A Conservative lawmaker at the centre of a sleaze row in Britain following reports he used his parliamentary office for lucrative private work insisted Wednesday he had not broken the rules.
In a lengthy defence of his conduct, Geoffrey Cox claimed he always gave constituency work "primary importance" and said he would accept the judgment of parliamentary standards watchdogs now probing his case.
"He does not believe that he breached the rules but will of course accept the judgment of the Parliamentary Commissioner or of the Committee on the matter," his office said in a statement.
Cox, a lawyer and former attorney general, reportedly earned more than £1 million ($1.4 million, 1.2 million euros) in the last year for legal work, while still collecting his annual MP's salary of around £82,000.
He netted the lucrative sums in part for advising the government of the British Virgin Islands, a UK overseas territory and tax haven accused of corruption, the Daily Mail reported.
The revelations have intensified the pressure on Prime Minister Boris Johnson, following days of criticism over sleaze and cronyism claims against his government which began with the botched handling of another Conservative lawmaker's case.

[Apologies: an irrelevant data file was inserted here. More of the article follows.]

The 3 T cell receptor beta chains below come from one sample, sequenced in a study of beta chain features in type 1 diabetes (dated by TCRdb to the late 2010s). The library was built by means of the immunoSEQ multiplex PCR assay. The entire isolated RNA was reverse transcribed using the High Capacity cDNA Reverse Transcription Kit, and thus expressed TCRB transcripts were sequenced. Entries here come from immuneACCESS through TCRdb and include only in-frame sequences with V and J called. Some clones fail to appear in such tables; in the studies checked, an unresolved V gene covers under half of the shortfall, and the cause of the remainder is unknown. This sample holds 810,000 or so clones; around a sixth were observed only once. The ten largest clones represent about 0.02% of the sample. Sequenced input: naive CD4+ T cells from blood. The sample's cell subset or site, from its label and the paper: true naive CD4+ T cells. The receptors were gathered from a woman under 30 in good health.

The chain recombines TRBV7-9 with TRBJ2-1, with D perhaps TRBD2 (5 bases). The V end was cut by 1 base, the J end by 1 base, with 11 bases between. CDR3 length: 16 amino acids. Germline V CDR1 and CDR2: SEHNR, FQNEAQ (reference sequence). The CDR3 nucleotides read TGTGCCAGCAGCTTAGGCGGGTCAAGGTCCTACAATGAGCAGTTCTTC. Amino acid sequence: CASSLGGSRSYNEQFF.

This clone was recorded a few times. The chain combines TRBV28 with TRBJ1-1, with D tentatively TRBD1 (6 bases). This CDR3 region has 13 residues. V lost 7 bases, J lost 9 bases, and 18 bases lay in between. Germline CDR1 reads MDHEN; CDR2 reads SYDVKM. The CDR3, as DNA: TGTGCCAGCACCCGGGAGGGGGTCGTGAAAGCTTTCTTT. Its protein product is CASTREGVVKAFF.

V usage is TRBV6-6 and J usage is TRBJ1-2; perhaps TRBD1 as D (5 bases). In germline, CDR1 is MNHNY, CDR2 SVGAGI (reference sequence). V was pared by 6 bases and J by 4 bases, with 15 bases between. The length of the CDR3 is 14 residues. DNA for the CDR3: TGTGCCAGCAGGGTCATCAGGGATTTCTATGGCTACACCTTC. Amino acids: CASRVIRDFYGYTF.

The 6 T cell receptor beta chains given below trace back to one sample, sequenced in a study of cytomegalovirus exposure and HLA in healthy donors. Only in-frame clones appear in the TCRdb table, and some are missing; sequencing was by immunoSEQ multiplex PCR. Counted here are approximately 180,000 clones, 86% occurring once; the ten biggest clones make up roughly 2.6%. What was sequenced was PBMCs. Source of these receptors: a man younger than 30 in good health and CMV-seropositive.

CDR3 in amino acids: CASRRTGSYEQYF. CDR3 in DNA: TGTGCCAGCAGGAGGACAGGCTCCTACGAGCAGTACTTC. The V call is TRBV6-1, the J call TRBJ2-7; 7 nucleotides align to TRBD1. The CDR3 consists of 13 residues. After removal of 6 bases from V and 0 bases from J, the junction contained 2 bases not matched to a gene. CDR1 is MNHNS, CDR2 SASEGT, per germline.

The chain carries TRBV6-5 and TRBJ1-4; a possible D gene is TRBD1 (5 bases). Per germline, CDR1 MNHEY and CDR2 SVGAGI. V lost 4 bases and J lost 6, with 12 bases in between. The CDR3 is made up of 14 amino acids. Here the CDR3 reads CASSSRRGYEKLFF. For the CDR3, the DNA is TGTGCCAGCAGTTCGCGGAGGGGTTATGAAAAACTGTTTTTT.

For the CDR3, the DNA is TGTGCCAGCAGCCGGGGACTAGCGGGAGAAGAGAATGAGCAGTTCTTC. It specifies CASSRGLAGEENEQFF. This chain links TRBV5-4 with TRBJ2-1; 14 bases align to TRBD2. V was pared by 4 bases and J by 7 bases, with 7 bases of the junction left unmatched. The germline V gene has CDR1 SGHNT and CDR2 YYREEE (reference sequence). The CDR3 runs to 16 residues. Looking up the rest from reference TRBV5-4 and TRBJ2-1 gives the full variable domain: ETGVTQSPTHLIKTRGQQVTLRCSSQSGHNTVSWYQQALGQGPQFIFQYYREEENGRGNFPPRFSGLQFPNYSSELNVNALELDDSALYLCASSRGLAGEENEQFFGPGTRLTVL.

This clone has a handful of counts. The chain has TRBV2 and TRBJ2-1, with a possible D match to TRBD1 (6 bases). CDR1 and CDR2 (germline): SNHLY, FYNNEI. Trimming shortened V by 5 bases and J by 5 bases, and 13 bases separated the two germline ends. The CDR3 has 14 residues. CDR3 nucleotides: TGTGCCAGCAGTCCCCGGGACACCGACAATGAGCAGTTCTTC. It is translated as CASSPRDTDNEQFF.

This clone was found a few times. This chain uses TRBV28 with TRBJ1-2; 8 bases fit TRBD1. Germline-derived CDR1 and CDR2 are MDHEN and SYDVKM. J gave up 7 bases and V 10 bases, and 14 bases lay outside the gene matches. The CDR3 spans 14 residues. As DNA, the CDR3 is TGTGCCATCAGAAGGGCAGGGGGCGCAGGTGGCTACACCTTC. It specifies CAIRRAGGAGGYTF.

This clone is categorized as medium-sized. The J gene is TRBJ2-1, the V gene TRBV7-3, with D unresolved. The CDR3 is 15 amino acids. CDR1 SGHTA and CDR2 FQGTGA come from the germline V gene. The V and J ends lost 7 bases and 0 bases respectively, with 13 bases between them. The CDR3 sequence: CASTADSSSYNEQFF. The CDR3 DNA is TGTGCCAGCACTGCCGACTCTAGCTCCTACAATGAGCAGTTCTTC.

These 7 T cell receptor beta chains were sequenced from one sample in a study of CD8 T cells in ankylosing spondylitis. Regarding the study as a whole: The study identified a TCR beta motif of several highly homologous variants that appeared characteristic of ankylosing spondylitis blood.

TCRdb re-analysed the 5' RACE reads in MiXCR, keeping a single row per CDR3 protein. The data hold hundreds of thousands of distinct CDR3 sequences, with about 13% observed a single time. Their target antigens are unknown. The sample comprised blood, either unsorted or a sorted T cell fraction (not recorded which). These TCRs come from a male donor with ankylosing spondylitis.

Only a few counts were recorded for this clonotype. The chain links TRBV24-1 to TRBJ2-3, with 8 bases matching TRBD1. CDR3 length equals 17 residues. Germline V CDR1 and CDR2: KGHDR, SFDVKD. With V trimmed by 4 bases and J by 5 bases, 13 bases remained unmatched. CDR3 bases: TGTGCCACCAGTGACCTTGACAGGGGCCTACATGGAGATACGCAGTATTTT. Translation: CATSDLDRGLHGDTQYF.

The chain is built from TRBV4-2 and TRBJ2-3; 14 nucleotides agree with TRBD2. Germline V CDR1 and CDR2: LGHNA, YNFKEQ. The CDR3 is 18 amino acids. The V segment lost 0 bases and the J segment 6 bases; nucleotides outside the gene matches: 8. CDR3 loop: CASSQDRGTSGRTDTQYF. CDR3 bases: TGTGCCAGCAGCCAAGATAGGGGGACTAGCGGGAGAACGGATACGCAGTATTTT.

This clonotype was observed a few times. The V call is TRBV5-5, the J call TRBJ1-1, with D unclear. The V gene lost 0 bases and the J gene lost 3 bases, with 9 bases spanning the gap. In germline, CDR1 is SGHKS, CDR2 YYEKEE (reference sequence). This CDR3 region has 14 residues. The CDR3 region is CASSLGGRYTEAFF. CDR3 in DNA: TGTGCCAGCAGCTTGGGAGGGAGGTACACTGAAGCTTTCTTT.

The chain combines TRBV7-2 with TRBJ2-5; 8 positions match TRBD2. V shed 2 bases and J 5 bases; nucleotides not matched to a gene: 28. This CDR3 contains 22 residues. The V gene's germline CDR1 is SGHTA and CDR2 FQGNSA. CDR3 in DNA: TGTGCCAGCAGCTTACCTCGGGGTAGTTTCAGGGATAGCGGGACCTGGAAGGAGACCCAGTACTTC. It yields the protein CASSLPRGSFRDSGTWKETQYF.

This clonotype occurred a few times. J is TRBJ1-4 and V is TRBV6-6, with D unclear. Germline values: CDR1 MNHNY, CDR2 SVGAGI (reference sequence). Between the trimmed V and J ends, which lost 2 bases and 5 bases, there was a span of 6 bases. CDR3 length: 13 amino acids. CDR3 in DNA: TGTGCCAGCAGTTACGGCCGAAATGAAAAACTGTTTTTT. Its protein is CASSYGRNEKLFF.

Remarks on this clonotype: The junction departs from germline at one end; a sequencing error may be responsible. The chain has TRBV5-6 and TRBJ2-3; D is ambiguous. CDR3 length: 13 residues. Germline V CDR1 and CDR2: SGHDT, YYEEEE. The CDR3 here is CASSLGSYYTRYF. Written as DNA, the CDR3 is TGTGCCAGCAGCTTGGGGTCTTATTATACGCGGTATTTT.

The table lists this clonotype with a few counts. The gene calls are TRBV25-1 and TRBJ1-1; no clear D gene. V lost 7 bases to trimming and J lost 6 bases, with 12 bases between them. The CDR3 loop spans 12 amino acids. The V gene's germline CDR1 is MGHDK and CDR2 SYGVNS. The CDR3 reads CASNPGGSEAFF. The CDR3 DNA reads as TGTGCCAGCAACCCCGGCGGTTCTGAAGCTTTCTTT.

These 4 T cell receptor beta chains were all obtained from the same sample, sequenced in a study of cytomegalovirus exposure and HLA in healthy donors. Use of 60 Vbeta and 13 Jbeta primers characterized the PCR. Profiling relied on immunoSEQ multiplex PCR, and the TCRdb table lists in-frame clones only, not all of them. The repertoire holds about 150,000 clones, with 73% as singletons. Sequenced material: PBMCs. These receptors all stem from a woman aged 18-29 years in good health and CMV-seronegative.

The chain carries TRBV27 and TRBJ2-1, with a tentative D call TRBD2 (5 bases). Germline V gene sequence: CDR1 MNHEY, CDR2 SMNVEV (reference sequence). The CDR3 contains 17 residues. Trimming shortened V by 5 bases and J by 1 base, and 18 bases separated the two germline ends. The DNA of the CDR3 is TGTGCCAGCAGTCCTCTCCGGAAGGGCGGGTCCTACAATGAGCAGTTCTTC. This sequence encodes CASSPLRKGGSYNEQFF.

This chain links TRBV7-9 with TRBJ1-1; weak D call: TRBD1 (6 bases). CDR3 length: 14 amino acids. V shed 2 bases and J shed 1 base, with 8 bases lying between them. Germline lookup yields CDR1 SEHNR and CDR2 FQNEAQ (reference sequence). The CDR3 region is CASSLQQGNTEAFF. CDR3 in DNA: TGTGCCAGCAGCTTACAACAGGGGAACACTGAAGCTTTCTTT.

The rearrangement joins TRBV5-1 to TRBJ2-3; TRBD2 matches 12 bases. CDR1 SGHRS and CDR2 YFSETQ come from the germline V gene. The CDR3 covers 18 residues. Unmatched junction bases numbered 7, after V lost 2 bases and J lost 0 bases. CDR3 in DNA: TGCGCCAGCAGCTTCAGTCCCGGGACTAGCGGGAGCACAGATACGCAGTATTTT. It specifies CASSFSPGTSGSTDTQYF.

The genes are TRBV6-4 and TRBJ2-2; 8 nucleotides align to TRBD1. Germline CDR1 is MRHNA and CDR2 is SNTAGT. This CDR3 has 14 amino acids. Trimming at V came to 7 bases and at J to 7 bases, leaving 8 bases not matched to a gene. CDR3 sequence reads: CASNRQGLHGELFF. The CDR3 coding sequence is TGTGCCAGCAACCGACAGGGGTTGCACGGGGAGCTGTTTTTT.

Johnson sparked outrage last week when he tried to overhaul parliament's internal disciplinary process, which would have prevented the 30-day suspension of Owen Paterson.
Paterson was found to have committed an "egregious" rules breach, after repeatedly lobbying ministers and officials on behalf of two companies paying him more than £100,000 a year.
Although Johnson swiftly abandoned the unprecedented overhaul attempts -- prompting Paterson to resign from parliament -- it led to fierce criticism and threw the spotlight on a raft of allegations around MPs' behaviour.
- 'Appropriate' -
British lawmakers are permitted to hold second jobs, so long as they declare them, but are not allowed to use their parliamentary offices or resources for such work.
On Wednesday, a video emerged appearing to show Cox -- who has represented a safe seat in Devon, southwest England, since 2005 -- undertaking his private work in September from his Westminster office.
The 61-year-old Tory also used changes to parliamentary attendance rules brought in during the coronavirus pandemic to vote remotely in the House of Commons from the Caribbean while working there.
In his statement, Cox's office said he had consulted the Conservatives' chief whip -- another MP charged with enforcing party discipline -- and "was advised that it was appropriate" to do so.
It also argued he "regularly works 70-hour weeks and always ensures that his casework on behalf of his constituents is given primary importance and fully carried out".
"Sir Geoffrey's view is that it is up to the electors of Torridge and West Devon whether or not they vote for someone who is a senior and distinguished professional in his field and who still practices that profession," it added, referring to his constituency.
"Sir Geoffrey is very content to abide by their decision."